By Dan Stradford, Chief Executive Officer
Action Duct Cleaning Co., Inc.
(ORIGINALLY PUBLISHED IN WESTERN HVACR MAGAZINE)
Air conditioning and heating contractors often hear about duct cleaning companies offering their services but they may not be certain when a client actually need to get his system cleaned.
Here are a few pointers on what to look for from an old-timer with more than two decades in the duct cleaning business:
Replacing the air handler: Etch this one in stone. When you install a new air handler onto old ductwork, you run the risk of dirt blowing from the ducts. This can get very messy. The problem is simple. The new air handler blows harder. The old fan didn’t disturb the dirt lying in the ducts because it was too weak. You come along and bang on the ductwork while yanking an old unit and hooking up a new, more powerful one. The dirt is now loose and ready to explode from the registers.
We get calls on this with some regularity. Sometimes the customers are pretty mad. Even veteran HVAC contractors get caught doing this sometimes. It doesn’t happen with every changeout but it happens often enough to warrant concern. If in doubt, get the ducts cleaned.
Even changing a simple motor change can cause this. We had one client who had a bad motor replaced in a unit that had gone unused for a year. Dirt blew everywhere. All over the beautiful carpet. All over the grand piano. On the paintings. The insurance company settled for $25,000.
Consider the ducts on your next air handler changeout, especially if there is a visible buildup of dirt in the system.
Bad filters: If you see a bad filter set up of any kind, chances are your client has a fair amount of dirt buildup in his ducts. The problem could range from gaps or holes in the filters to a missing filter to no filters at all. If it’s a short-term matter, such as a filter fell down for a week, there’s no need to worry. But if filters have been missing for some time, one look will tell you the ducts are filthy. They need to be cleaned.
Similarly, air handlers that have been neglected (no service) for a long time commonly are quite dirty.
Mold growth: If you see mold growing in the ducts or air handler, get it cleaned. If you see conditions that promote mold growth such as standing water or wet insulation, fix it. If you don’t and the mold spreads spores into the building, it could be a health hazard and you could have trouble.
The air handlers at one school we serviced got so bad (before we arrived) that the building smelled like fish. Kids were complaining of illness. Parents literally picketed outside with gas masks on – in front of the evening news cameras. Then came the lawsuit.
Fortunately, mold doesn’t normally live in the ductwork itself except in humid climates or where moisture is getting into the ducts. But minimally the air handler should be cleaned when mold growth is evident. If the ducts are dirty or contaminated with mold, they should be included.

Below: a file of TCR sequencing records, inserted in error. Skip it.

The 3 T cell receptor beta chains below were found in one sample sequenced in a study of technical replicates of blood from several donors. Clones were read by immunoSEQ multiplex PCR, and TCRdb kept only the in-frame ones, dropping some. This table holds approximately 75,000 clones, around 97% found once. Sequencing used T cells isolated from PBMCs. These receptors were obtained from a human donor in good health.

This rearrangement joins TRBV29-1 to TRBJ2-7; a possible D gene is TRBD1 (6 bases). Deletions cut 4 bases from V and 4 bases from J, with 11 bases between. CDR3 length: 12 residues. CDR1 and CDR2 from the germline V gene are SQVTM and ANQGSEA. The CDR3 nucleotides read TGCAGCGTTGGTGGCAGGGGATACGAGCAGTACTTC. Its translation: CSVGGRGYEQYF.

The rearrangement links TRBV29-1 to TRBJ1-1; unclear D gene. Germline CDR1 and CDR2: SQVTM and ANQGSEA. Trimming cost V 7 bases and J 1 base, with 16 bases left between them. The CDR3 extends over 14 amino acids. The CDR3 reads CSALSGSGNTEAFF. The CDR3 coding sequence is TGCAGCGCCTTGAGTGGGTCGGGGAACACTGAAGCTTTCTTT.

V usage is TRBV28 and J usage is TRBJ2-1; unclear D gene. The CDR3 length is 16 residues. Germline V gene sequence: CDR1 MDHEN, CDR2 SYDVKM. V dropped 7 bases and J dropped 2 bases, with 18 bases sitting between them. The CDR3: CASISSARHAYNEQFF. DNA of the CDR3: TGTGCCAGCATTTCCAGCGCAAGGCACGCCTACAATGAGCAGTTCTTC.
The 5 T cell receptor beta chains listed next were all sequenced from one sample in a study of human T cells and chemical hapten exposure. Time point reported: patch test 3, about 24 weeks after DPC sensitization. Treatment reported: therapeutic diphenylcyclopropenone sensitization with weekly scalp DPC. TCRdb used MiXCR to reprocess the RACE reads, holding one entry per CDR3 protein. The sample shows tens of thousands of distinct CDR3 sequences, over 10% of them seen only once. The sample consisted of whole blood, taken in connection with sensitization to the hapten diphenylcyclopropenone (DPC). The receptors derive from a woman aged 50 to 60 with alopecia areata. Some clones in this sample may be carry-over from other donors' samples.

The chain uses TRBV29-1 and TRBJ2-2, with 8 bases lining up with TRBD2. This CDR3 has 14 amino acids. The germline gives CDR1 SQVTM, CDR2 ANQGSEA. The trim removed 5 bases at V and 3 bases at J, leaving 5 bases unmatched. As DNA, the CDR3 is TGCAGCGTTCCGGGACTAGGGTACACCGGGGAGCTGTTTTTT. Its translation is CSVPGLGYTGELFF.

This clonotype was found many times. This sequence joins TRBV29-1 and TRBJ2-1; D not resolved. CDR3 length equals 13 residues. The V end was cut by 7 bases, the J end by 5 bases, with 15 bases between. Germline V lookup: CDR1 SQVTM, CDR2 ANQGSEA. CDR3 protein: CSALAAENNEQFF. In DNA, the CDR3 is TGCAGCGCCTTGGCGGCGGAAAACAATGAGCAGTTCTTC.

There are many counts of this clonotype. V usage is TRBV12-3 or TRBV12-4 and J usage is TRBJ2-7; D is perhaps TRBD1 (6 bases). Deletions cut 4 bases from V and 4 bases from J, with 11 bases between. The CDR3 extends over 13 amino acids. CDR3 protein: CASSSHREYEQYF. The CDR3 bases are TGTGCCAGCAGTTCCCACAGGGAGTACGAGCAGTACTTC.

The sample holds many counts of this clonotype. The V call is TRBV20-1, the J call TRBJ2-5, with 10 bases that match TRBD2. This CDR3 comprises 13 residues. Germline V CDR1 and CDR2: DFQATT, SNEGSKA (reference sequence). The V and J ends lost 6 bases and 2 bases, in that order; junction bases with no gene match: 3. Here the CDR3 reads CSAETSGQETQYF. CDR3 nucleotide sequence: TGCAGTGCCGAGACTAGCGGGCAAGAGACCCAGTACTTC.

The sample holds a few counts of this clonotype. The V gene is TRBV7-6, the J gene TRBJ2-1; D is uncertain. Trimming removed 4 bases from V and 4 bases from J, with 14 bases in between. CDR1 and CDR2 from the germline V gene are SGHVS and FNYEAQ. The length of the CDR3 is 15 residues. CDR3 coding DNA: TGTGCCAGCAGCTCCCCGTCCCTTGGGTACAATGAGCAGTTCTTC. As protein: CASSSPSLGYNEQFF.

Dirty ducts: Here the question is, “How dirty is dirty?” All ducts have some dust residue in them as a natural byproduct of air passing through. But when the dirt begins to pool, that is, you can see “puddles” of it in the ducts, it is starting to get out of hand. If it coats the duct interior 1/16” or more, you should probably consider cleaning.
One Japanese study found that dirt began blowing out after accumulation reached 0.8 millimeter. That’s about 1/32 of an inch.
If you see dirt and lint hanging from the walls of the duct interior, a cleaning was due long ago.
Dirt blowing out: This is one of the most common reasons we are called. There is normally no alternative to duct cleaning in this situation. Usually the system has reached its dirt saturation point and the particles blow and blow. Sometimes this can be caused by a loose duct joint, filter gaps or leaky air handler. But the normal reason is too much dirt in the ducts. Clean ‘em.
Bad smells: This can come from the air handler, the ducts or both. Some places like nightclubs accumulate cigarette smoke, perfume, human sweat, and a host of other stale odors that can saturate the dirt in a duct system until the smell becomes quite distasteful. Cleaning the system gives the building a new lease on life.
Before blaming the ducts, however, be sure bad odors aren’t coming from elsewhere and simply being transported by the ducts.
Sick occupants: With indoor air quality in the news some building occupants blame their physical ailments on the air conditioning system. They may be right. They may not. For some of our clients, a cleaning is worth the cost – whether they need it or not – because it alleviates the liability of being accused of neglect.
We are sometimes asked to test duct systems for microbial growth and sometimes we find it. Cleaning is a positive step in such a case, but this is not always the sole reason people are getting sick. The subject of “sick building syndrome” is a complex one which has to be looked at from more than just one angle.
Allergies, however, can definitely be improved by duct cleaning. Allergens can sit in the ductwork and be blown daily into an area causing discomfort to sensitive individuals.
An air conditioning contractor is often like a doctor. He may see his client’s system in poor physical health or the customer tells him of various symptoms.
Like a physician, a well-informed contractor knows when the remedy needed is duct cleaning. Hopefully, the above guidelines will help him diagnose properly so his clients stay in tip-top shape.